The following tutorial is to demonstrate VTS project workflow. It will give you an example of how to setup your solutions, your projects, and even a few examples of what you can do with VTS.
Selecting a new Project/Solution
- After opening VTS – click on File in the upper left corner > click on New Project. You will then need to select the type of project in the pop up menu.
- Select Apk-Project to work an entire app, including the res folder (drawable folders, values, layouts, etc.) smali folder and AndroidManifest.xml.
- Select Jar-Project to edit a jar file, such as services.jar, androidpolicy.jar, etc.
- Select M10-Project to decode m10 images and data.
- Once you select one – highlight the appropriate project type and at the bottom of the pop up you will be prompted to enter a project name. This will be the solution that will hold the file you import. For example – If you are importing a system/app such as SystemUI.apk, you may want to name your solution “System Apps“. That way you can keep any future system apps in the same solution folder. Once you name it, you will see the solution named folder in the left side solution explorer.
- Now to import your project – click on File in the uper left corner. You have the option of NEW and EXISTING projects. Select NEW, a pop up will come up. In the left side of the pop up select the IMPORT tab. You can now type or browse for the path of the file you want to import. This will decompile and import your project to the Solution.
- Editing the imported file – now that your file is imported and decompiled, you will see the folders within the imported apk – res, smali, AndroidManifest.xml (assets if applicable). Now you can edit any of the files contained in those folders, such as res-drawable images, values, layouts, xmls and anything within smali folders.
Example of editing XML files
- This is an example and may not be the same for all devices – Remove the status bar clock within the layout/status_bar.xml . Open the res folder under the apk you imported. Open the drawable folder. Within you will find status_bar.xml. Double click to open the xml and find android:id=”@id/clock” . Add android:visibility=”gone” one space after @id/clock. By doing this, the status bar clock will be removed.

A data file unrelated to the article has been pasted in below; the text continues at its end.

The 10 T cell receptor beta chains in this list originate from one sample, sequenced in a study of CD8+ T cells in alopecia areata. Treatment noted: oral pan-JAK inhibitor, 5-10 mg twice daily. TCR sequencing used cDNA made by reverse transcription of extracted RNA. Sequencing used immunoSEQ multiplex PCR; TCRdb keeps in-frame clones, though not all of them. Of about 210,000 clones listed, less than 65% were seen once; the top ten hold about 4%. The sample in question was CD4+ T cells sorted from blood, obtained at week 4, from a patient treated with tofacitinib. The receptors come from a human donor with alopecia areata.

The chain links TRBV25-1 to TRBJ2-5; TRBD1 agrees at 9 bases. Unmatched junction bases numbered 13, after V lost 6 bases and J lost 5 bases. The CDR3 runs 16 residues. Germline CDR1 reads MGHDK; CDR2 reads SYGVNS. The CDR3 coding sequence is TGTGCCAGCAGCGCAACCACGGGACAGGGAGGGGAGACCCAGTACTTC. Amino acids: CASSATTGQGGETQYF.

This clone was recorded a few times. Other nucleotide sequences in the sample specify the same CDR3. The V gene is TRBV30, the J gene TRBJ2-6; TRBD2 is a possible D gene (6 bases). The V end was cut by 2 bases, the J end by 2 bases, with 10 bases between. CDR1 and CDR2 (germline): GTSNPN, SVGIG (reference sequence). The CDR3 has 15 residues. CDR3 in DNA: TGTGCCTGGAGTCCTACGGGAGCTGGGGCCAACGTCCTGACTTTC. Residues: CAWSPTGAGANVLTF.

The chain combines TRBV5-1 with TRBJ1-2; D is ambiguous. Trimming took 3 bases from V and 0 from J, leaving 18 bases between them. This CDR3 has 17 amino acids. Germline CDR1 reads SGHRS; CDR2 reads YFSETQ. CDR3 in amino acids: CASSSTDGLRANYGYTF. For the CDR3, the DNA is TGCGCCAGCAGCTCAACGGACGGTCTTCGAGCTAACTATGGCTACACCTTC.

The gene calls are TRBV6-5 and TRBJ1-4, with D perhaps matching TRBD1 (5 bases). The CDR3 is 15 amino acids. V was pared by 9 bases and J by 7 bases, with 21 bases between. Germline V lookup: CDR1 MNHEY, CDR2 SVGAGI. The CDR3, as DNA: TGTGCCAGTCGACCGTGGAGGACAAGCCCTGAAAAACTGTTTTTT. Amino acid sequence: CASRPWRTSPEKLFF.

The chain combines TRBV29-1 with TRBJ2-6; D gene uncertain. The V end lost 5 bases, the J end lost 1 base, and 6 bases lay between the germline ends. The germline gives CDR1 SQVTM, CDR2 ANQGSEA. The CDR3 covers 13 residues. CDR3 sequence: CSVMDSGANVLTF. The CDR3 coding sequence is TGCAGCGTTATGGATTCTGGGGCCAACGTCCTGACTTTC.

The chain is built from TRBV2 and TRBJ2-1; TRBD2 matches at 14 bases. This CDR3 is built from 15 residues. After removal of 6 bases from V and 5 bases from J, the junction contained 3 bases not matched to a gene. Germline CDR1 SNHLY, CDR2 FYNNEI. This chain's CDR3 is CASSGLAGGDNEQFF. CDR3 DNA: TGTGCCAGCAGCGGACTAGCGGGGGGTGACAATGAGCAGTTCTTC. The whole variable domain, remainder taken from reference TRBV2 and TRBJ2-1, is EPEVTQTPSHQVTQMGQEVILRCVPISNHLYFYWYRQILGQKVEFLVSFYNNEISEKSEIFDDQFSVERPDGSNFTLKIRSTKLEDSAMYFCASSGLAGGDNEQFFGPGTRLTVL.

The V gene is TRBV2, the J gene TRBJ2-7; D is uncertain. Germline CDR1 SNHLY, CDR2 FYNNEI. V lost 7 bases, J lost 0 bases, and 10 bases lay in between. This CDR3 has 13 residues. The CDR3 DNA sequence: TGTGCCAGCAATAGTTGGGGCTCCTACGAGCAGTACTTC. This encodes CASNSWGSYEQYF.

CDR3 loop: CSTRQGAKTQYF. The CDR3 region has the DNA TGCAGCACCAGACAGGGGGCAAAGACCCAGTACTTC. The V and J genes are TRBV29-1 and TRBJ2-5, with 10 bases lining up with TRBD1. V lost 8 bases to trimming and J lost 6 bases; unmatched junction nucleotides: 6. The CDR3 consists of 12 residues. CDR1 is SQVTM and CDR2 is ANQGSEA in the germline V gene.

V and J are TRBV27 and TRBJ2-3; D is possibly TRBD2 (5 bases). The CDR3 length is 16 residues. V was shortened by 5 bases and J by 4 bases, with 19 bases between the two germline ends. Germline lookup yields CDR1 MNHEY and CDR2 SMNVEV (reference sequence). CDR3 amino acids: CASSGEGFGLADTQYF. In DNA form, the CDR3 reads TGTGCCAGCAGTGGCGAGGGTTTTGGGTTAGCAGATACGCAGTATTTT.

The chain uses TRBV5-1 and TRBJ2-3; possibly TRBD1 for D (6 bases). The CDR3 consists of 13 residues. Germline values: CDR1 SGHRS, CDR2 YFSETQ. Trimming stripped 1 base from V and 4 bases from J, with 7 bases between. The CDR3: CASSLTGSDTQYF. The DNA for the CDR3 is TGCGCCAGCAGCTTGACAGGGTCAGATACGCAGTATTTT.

Example of editing drawable images
- Re-coloring an image within res/drawable-xhdpi – Open the res folder under the apk you imported. Open the drawable-xhdpi folder. You will see all images in a list in the solution explorer on the left. Right click anywhere in the list of images and click “Open in explorer“. This will open all the images in an explorer window for easy view and export to your choice of image editor. Edit the image with your editor and save it. It will save right back to the explorer window. You can close out the explorer window or edit more images in the same manner.
Example of editing smali files
- This will be a very simple edit to remove rotation toggle option in extended quick settings – Open smali folder, then the follow folders: com, android, systemui, status bar, preference. Within the preference folder find QuickSettings.smali and double-click to open it. Easiest way to find rotation is to do a quick search. On the top tool bar you will see the quick search box. Type “rotation” in the text field then hit enter. This will find the first instance of rotation and will pop up a search box. In the pop up you will see “Find next“. This button will jump to the next instance of rotation every time you click the “Find next” button. In this case, I know that the second instance is where my edit is. (see screenshot) You will see if-nez v3, :cond_3c8 above the instance of rotation and this is where my edit will be. I will change “nez” in the highlighted line to “eqz” to disable rotation toggle, from showing in my extended quicksettings.
You may have noticed I haven’t mentioned anything about saving all the edits in the above tutorial. This is probably an overlooked feature that I find very useful. When you are done editing the apk, right click on SystemUI in the solution explorer and select “build file”. This will prompt you to save all the changes that you have made. If multiple edits were made, it will prompt you several times. To save them click OK. Once the file is built you can right click on SystemUI and select “push to device”, or you can select “open in windows explorer”.
You will find your final apk in the “binary” folder already signed and zip aligned.
This is just a small example of some of the things you can do using this powerful studio of integrated tools. Please take advantage of the other tutorials provided in this section, as there are countless other useful functions built into the Virtuous Ten Studio.